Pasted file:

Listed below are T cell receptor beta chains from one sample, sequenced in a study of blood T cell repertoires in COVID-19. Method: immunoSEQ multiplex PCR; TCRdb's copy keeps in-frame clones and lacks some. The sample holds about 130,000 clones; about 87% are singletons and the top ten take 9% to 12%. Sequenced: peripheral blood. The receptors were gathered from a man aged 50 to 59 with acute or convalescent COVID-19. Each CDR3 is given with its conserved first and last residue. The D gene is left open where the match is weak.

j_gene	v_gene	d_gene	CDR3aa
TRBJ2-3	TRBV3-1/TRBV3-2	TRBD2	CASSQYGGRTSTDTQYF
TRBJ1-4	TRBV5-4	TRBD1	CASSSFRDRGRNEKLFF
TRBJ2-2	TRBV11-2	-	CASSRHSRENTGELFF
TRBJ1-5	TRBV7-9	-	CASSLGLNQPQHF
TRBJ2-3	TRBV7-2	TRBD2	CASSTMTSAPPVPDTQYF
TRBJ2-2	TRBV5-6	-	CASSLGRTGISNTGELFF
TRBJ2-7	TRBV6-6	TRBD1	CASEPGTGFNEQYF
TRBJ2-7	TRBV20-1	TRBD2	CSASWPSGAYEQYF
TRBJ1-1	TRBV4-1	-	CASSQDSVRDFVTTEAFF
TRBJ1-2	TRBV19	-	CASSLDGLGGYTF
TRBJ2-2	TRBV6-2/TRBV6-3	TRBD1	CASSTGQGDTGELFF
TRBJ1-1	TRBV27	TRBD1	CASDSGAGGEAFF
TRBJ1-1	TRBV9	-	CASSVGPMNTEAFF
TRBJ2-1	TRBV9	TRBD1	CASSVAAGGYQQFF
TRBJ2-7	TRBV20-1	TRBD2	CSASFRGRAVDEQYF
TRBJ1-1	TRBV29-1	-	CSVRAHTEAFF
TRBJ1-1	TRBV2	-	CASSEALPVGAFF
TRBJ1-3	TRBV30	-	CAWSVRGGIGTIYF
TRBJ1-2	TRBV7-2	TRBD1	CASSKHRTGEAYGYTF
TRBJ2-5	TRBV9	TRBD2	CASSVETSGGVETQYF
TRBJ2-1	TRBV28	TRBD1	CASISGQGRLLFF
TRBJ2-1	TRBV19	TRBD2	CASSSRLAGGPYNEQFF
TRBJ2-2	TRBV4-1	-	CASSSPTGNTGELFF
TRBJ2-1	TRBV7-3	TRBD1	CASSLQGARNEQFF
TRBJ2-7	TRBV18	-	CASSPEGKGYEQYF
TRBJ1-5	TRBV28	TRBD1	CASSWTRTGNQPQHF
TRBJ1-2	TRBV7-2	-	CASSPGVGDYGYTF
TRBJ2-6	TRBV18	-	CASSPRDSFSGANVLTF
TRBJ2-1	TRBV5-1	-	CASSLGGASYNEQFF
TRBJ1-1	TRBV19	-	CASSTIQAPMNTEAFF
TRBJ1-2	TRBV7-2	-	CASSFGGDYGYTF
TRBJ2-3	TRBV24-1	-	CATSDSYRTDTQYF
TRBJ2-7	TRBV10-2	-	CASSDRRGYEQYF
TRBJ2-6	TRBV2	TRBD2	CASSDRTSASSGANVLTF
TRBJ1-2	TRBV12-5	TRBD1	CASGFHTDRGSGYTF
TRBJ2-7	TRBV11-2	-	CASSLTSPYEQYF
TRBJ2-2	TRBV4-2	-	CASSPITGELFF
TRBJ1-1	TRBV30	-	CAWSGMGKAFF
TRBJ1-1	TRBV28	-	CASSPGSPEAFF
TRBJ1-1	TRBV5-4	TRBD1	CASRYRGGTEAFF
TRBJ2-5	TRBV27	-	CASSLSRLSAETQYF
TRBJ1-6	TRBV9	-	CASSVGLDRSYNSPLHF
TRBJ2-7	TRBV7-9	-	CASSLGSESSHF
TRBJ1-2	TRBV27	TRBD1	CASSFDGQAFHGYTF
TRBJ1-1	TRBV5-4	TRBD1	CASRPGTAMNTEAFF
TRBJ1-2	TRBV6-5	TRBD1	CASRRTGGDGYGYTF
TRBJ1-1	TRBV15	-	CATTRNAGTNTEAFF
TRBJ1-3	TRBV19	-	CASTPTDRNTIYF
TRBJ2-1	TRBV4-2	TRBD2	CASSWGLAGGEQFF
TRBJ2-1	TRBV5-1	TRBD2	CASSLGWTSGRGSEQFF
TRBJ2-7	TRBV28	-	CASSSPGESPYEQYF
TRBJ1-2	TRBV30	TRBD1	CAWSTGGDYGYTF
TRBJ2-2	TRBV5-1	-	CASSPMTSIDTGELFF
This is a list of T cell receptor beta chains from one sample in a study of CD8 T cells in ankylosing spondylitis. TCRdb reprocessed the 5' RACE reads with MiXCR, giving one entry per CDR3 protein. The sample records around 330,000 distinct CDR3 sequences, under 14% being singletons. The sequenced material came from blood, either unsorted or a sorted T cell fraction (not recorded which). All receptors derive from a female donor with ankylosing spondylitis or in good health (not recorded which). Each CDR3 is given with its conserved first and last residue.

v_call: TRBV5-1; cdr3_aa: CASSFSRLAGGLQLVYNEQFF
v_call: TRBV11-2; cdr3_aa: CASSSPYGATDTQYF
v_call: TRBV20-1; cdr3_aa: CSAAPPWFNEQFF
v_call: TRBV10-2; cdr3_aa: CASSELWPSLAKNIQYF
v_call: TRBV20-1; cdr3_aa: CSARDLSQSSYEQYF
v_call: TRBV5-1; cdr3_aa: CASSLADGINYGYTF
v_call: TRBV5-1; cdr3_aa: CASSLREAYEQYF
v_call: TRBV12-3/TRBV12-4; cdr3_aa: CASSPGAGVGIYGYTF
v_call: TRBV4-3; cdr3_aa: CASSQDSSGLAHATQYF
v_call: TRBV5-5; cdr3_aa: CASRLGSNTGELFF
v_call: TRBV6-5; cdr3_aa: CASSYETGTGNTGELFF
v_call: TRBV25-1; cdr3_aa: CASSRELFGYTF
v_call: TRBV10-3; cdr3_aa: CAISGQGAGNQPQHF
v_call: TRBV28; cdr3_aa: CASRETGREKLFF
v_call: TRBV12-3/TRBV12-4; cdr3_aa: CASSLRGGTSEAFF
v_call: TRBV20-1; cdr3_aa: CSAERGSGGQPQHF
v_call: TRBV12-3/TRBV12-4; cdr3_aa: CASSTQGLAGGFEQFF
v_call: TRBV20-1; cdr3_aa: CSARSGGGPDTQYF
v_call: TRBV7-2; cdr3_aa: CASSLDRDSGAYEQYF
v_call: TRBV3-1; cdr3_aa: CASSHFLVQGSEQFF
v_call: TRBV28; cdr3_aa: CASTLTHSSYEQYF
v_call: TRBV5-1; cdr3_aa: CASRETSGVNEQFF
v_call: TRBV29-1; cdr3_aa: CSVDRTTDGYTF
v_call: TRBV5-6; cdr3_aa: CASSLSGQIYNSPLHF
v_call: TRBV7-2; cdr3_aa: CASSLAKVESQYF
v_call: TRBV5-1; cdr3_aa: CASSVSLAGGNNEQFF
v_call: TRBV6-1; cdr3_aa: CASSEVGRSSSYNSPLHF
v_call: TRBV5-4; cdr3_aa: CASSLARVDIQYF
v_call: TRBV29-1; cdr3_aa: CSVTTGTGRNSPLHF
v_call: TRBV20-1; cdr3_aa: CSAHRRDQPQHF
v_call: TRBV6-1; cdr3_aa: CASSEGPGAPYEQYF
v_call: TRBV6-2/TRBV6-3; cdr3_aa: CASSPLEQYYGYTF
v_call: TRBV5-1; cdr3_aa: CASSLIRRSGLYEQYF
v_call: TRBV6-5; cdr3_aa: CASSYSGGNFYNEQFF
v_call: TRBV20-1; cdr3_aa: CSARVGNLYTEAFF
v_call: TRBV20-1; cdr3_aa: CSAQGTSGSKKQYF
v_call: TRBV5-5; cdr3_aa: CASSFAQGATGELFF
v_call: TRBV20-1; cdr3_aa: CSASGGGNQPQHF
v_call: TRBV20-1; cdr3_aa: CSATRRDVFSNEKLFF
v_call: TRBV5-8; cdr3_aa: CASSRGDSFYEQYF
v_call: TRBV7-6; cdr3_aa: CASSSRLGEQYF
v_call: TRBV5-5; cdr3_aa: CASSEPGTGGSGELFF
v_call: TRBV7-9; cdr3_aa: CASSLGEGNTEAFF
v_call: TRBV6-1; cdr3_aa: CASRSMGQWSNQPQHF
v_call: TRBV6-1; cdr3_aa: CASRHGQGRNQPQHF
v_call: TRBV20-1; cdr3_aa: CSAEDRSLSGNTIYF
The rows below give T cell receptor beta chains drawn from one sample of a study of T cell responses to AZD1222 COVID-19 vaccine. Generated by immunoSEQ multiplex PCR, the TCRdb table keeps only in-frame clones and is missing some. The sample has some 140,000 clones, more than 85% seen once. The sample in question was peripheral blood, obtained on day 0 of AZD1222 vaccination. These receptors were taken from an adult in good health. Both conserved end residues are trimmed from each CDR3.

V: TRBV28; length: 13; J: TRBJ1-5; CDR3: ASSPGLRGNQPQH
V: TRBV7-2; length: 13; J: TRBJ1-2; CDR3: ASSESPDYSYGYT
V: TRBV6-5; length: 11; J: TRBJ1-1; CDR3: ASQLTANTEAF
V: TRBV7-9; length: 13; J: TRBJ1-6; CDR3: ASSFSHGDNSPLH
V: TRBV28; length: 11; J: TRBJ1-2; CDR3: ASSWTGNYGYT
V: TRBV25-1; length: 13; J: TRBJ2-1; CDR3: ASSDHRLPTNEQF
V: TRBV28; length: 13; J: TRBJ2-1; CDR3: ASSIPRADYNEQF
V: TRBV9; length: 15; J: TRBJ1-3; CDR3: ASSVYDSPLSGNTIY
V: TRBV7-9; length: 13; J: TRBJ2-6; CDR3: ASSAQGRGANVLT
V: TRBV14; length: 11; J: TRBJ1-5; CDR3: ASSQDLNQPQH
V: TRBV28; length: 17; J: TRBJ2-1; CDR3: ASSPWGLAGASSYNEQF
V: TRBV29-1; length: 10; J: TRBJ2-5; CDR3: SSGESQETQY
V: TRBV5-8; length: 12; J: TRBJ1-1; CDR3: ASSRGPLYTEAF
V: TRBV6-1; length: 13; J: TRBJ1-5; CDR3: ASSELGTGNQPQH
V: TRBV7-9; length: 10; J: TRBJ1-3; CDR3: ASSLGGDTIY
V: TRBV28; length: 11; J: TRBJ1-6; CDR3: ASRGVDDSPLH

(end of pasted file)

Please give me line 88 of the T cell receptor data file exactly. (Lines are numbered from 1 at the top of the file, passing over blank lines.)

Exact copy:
v_call: TRBV6-2/TRBV6-3; cdr3_aa: CASSPLEQYYGYTF